Resolving the “Page with Redirect” Issue in Google Search Console: A Step-by-Step Guide

Web Design

Website page index showing https vs http for redirection.

In Google Search Console, “Page with Redirect” refers to a situation where a webpage on your site is using a redirect, which is a technique to forward users and search engines from one URL to another. This notification indicates that there might be an issue with the redirection process for a specific page. Addressing this issue ensures optimal performance in search results and provides a smooth user experience.

What Message from Google Search Console?

If you have a potential page indexing issue on your website, you will get the following email from Google Search Console:

“New reason preventing your pages from being indexed. Search Console has identified that some pages on your site are not being indexed due to the following new reason: Page with redirect. If this reason is not intentional, we recommend that you fix it in order to get affected pages indexed and appearing on Google.”

Panic, dread, and confusion might ensue. What does this message actually mean though?

Understanding Google’s Message

It means that certain page(s) on your site are not indexed because users are redirected to a different URL when attempting to access a specific page. Google will then index the final destination URL rather than the original one.

Typically, having redirected pages is a common occurrence and does not pose a threat to your website’s visibility. However, if a critical, canonical page is flagged as “Page with redirect,” it is essential to take corrective action.

Why Does This Issue Occur?

This issue occurs when Googlebot is redirected to a different page during its attempt to crawl a particular page. This status has the potential to jeopardize keyword visibility, particularly if the redirected URL is meant to be indexed and included in your sitemap.

How to Fix the Google Search Console Redirect Message

1. Identify Redirected URLs: In GSC, navigate to Index -> Pages to find pages with redirects.
2. Inspect URLs: Utilize the URL Inspection Tool for a detailed analysis.
3. Check Redirect Type: Ascertain whether you’re dealing with a 301 or 302 redirect using tools like Redirect Checker or checking the HTTP status.
4. Remove Faulty Redirects: If needed, eliminate or modify the redirects to ensure their proper configuration.

Prevent Future Redirect Issues

Verify that only essential redirects are established. Consistently monitor both your redirect configuration and the indexing status of crucial pages within Google Search Console.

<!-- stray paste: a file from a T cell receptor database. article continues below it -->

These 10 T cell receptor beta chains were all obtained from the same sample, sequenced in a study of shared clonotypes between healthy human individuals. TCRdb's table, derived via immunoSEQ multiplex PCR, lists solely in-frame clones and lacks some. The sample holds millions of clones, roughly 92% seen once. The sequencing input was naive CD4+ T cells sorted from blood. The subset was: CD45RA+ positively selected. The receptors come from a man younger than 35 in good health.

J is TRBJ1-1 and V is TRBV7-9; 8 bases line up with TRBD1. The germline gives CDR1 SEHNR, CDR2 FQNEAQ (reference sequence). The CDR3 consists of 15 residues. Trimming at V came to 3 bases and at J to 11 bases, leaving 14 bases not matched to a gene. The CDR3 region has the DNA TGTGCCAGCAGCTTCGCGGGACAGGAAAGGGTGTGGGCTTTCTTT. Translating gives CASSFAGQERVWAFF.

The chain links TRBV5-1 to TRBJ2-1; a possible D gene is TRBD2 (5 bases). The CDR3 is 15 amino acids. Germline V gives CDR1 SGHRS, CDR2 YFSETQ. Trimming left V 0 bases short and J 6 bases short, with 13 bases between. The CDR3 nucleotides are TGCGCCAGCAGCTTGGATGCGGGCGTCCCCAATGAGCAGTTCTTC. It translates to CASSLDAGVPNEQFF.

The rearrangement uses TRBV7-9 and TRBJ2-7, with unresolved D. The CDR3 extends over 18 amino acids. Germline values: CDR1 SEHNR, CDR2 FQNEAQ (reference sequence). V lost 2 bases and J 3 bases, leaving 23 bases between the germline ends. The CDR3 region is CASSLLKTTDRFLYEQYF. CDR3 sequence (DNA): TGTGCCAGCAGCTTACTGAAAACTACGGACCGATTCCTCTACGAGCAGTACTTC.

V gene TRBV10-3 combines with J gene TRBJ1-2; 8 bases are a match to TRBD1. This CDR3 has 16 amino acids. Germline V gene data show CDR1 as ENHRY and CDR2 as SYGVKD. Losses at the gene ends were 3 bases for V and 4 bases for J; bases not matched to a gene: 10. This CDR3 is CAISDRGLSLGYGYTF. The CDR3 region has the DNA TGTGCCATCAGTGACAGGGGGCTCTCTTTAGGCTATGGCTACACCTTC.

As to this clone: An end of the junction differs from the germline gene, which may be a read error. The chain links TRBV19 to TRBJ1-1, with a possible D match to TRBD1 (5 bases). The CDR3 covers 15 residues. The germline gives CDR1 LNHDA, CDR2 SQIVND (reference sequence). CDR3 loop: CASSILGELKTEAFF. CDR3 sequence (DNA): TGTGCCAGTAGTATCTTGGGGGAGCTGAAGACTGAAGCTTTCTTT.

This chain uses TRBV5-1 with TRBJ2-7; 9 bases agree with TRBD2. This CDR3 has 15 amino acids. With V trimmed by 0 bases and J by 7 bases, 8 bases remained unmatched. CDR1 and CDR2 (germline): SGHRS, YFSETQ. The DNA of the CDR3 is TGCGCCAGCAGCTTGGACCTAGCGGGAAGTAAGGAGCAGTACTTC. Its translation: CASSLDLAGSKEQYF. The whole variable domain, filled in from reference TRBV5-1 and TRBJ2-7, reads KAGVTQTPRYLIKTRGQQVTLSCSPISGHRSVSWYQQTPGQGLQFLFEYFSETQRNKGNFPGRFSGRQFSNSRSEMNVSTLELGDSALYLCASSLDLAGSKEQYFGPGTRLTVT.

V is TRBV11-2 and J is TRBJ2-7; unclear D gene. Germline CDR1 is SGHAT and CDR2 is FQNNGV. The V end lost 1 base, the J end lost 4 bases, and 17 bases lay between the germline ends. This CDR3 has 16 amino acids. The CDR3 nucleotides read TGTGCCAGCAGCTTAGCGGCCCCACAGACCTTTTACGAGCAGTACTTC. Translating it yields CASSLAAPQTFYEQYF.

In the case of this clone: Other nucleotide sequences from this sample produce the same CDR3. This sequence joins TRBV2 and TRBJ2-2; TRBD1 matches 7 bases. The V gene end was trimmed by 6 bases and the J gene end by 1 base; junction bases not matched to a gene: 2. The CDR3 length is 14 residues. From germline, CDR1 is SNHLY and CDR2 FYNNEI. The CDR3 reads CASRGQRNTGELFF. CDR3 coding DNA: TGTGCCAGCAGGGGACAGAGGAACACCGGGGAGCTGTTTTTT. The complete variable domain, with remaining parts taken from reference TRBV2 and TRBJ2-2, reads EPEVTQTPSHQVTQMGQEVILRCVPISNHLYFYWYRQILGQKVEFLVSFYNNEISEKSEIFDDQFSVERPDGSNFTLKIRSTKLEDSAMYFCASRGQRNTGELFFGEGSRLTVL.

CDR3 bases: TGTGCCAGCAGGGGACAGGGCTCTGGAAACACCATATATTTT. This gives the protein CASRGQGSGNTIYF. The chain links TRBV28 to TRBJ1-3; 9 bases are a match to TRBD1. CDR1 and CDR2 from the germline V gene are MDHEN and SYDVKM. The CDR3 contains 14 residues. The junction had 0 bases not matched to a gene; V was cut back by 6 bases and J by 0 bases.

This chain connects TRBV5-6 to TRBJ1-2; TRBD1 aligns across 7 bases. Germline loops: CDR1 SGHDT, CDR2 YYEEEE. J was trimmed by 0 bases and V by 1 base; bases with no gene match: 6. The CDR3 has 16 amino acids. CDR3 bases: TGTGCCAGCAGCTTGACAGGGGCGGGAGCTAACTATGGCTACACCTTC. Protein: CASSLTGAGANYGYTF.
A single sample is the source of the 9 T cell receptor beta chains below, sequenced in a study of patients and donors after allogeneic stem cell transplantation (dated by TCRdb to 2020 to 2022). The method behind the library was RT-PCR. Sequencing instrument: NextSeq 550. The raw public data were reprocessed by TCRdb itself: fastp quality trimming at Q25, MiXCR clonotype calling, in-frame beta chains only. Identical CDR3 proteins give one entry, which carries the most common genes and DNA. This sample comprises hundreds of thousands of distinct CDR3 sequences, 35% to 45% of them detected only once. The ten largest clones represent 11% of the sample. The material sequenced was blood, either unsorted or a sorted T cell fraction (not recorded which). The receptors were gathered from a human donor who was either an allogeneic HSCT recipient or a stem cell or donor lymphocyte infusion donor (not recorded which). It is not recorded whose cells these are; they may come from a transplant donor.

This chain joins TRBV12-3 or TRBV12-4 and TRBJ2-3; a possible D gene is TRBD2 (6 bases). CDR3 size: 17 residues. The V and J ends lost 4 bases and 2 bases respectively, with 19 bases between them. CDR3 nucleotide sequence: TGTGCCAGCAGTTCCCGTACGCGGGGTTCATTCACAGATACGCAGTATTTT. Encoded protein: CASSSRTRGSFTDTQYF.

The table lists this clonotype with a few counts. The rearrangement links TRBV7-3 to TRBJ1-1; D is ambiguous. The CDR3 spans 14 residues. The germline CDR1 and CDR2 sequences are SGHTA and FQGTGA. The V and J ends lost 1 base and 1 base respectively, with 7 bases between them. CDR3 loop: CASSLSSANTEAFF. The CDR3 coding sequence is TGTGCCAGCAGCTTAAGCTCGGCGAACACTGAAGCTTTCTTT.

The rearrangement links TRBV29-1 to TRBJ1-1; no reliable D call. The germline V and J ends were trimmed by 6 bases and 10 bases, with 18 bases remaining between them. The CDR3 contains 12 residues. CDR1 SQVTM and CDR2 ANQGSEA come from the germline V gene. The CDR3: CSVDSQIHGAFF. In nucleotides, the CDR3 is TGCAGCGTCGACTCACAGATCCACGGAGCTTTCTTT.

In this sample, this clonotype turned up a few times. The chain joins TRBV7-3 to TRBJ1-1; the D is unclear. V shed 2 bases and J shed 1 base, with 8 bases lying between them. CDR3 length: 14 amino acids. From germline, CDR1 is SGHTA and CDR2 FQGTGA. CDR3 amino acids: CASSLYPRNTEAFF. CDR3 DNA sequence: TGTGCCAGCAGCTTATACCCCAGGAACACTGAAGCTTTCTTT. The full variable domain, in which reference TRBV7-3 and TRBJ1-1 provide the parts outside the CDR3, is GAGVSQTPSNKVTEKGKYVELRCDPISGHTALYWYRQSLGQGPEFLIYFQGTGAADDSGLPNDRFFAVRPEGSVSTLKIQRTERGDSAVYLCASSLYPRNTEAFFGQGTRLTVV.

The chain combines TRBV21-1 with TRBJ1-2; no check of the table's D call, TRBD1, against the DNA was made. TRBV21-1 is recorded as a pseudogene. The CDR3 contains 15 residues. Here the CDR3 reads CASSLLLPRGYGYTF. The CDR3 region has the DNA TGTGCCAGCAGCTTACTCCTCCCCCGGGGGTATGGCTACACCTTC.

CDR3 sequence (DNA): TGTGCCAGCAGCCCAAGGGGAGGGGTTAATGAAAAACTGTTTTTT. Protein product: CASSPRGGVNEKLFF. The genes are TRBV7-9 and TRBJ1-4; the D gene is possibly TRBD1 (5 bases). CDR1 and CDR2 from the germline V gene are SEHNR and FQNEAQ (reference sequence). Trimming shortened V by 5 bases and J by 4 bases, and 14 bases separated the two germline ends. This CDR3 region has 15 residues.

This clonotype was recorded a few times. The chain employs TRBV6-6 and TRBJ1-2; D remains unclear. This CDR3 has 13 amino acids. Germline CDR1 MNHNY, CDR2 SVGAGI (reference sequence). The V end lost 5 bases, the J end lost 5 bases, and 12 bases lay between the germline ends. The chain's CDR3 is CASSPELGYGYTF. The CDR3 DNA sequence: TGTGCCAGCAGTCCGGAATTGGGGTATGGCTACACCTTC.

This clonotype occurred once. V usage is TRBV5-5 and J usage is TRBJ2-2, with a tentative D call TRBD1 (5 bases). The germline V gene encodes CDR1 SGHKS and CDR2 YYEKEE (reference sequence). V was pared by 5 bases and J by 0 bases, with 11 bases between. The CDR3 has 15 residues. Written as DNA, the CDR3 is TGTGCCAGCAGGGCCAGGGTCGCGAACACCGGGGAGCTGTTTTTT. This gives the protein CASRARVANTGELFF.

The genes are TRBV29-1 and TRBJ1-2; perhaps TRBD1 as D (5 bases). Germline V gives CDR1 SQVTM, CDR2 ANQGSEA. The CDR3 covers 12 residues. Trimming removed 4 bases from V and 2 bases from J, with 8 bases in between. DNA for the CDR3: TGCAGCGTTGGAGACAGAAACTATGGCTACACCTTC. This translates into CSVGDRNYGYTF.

When “Page with redirect” Status is Normal

It’s crucial to recognize that not all pages marked with the “Page with redirect” status necessarily require fixing. This status indicates the presence of pages on your website that you no longer wish to display to users and Googlebot because other pages are better suited for presenting their content.

Consider the following examples of redirects that contribute positively to your SEO:

Redirects during Website Migration:

An exemplary scenario for employing redirects is during a website migration, such as transitioning URLs from an unsecured HTTP protocol to the more secure HTTPS. This move is appreciated by both users and Googlebot. Redirects play a crucial role in ensuring visitors consistently reach the updated HTTPS version, and Google focuses on it for ranking purposes.

Redirects for Duplicate Content Optimization:

Content duplication is inevitable on a website, where, for instance, your homepage may have multiple URLs accessible through both and Since Google strives to index only one version of the same content, optimizing duplicated pages becomes essential to exert control over what appears in the Google Index.
Employ redirects to address duplicate content by directing duplicate URLs to the canonical version of the content. This strategy is also effective when consolidating the content of multiple pages into one. Although Google can still discover additional URLs and request access to them from your server, redirects ensure that it only crawls and indexes the pages you prioritize.

When “Page with redirect” Status is a Problem

Two types of redirects can cause indexing problems on your site:
1. Redirects created by mistake.
2. Temporary redirects that Google considers to be permanent (301 vs 302 redirects)

Main Points to Remember:

  • Pages redirecting to other URLs are not indexed by Google.
  • The “Page with redirect” status in Google Search Console is typically harmless to your website’s visibility.
  • Issues arise with the “Page with redirect” status when:
    • It involves pages intended for visitor access.
    • Google incorrectly interprets temporary 302 redirects as permanent 301 redirects.
  • Simply eliminating problematic redirects may not ensure optimal index coverage for your website.


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